Mick Mulvaney’s first TV ads have hit the air, and his main bragging point seems to be that he’s never taken a taxpayer funded trip. When that’s your biggest accomplishment as a Congressman, color me unimpressed.
Taxpayer funded trips may sound wasteful, but most of them are not sending members of Congress to Disneyland and Bora Bora. Instead, they’re fact-finding and diplomatic missions, intended to create overseas markets for our products, bolster alliances, or obtain new insight on important issues. Insight and diplomacy don’t rank highly on Mick Mulvaney’s list of talents, so his disinterest in improving them shouldn’t come as a great surprise.
The most important reason trips for members of Congress are funded by the people they represent is to ensure that when they do travel, they don’t do it on the tab of special interests or those that would line their campaign coffers. These so-called “junkets” still happen, and Mulvaney hasn’t minded helping himself to them.
Take, for instance, his June 2014 trip to sunny Santa Barbara. With highs averaging 71 degrees that time of year, it’s a lovely place to spend a long weekend. There’s gourmet cuisine, sunshine, sailing, sandy beaches — and more rich people than almost anywhere else in America. Forbes reports that 11 of the 400 richest Americans (all billionaires) live in Santa Barbara, 11 times more than the number of billionaires in the entire state of South Carolina. According to CNNMoney, only three towns in the entire country have a larger percentage of million-dollar homes than Santa Barbara.
Why was Mulvaney there? Finding facts? Finding wealthy investors who want to bring jobs to South Carolina? Finding new markets for South Carolina products or learning to be a more effective representative?
Nope. Raising campaign cash from lobbyists and the PACs (political action committees) they work for.
Fundraising firm Gula Graham advertised the presence of Mick Mulvaney and three other members of Congress during their “Santa Barbara Getaway,” June 2-5, 2014. To attend, and get some face time, Gula Graham had a “suggested contribution” to Mulvaney for Congress of $2,500 per PAC or $1,500 per individual. For those attending, they reserved a block of rooms at a Four Seasons Resort, The Biltmore Santa Barbara, “at a special rate of $485 per night (+ taxes & fees).” I’m sure you’re as disappointed as I am to have missed out on that bargain.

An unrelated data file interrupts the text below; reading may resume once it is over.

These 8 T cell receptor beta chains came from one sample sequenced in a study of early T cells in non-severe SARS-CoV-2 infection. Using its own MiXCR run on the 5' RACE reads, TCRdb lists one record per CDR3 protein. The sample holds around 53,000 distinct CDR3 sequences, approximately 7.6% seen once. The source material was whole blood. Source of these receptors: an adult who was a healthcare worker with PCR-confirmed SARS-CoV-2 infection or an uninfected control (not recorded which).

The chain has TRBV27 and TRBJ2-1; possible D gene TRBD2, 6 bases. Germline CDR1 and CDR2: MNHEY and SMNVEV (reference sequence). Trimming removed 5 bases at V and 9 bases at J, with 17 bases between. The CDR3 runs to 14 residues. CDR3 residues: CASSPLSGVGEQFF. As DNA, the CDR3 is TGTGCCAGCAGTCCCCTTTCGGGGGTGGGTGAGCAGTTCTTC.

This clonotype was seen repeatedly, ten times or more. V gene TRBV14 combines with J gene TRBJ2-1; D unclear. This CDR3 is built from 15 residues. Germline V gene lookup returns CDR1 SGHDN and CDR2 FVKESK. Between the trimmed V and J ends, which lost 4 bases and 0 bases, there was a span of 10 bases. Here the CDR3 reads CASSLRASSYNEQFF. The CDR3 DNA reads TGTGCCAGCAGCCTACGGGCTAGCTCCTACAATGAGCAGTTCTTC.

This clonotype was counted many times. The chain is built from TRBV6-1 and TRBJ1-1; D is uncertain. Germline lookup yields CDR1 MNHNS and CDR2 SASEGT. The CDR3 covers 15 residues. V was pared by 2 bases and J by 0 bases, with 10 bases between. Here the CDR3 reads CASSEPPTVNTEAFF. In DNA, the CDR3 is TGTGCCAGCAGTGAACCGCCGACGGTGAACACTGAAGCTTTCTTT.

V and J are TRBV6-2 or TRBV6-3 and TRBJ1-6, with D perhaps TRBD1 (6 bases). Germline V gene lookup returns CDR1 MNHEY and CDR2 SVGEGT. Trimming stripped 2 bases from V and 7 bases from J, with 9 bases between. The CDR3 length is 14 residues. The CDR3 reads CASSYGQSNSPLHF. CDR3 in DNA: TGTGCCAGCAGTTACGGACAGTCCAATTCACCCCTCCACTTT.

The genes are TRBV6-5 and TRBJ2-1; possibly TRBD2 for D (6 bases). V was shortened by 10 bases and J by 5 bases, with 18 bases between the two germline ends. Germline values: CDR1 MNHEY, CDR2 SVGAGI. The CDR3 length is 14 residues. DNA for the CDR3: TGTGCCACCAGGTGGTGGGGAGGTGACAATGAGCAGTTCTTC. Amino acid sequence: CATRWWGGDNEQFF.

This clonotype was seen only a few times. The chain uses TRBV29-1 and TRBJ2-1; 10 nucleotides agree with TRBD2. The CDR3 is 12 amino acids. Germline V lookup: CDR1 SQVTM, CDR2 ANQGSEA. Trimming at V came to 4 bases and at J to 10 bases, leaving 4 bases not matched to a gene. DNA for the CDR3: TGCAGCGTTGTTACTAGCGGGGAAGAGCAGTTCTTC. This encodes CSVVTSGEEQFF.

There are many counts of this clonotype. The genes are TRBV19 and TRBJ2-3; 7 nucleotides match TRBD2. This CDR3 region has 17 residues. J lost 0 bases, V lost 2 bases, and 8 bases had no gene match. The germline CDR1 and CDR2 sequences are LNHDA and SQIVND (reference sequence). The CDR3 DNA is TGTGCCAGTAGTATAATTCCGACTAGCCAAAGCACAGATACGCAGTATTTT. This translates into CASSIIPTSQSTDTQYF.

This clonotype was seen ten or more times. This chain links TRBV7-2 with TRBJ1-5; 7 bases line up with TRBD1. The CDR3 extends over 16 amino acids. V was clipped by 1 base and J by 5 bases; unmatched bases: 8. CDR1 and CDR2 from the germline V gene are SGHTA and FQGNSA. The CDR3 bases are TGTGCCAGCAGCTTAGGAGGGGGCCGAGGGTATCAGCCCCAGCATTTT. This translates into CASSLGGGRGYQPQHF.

It doesn’t look like too many individuals forked over $1,500 to hang out with Mr. Mulvaney in the Southern California sunshine: the only $1,500 donation reported in his July 2014 FEC filing came from a man from Rock Hill. Corporate PACs lined up to give $2500 during this time though. There were 18 different donations of exactly $2500 (to say nothing of the many donations of higher and lower amounts) in May and June 2014 from PACs representing the following trade groups and companies:
American Institute of Certified Public Accountants
American Resort Development Association
Association for Advanced Life Underwriting
Commercial Real Estate Finance Council
Independent Insurance Agents & Brokers of America
Liberty Mutual Insurance Company
Massachusetts Mutual Life Insurance Company
National Association of Real Estate Investment Trusts
National Restaurant Association
Property Casualty Insurers Association of America
Mulvaney collected more than $114,000 in special interest PAC money in that quarter of 2014 alone, compared to just over $9000 in money from actual people. We don’t know how many lobbyists joined him at the Four Seasons. Hopefully those that did had fun.
Invitations to fundraising junkets like this one are usually closely controlled by the DC firms who get paid to raise campaign cash, so it’s something of a miracle that news about the Santa Barbara Getaway was even leaked out. Mulvaney travels a good deal (he was recently spotted by a friend on a flight from CLT to Dallas wearing some remarkably garish golf pants that Mulvaney called “my pajamas”). If voters aren’t paying for his trips, it’s fair to wonder: who is?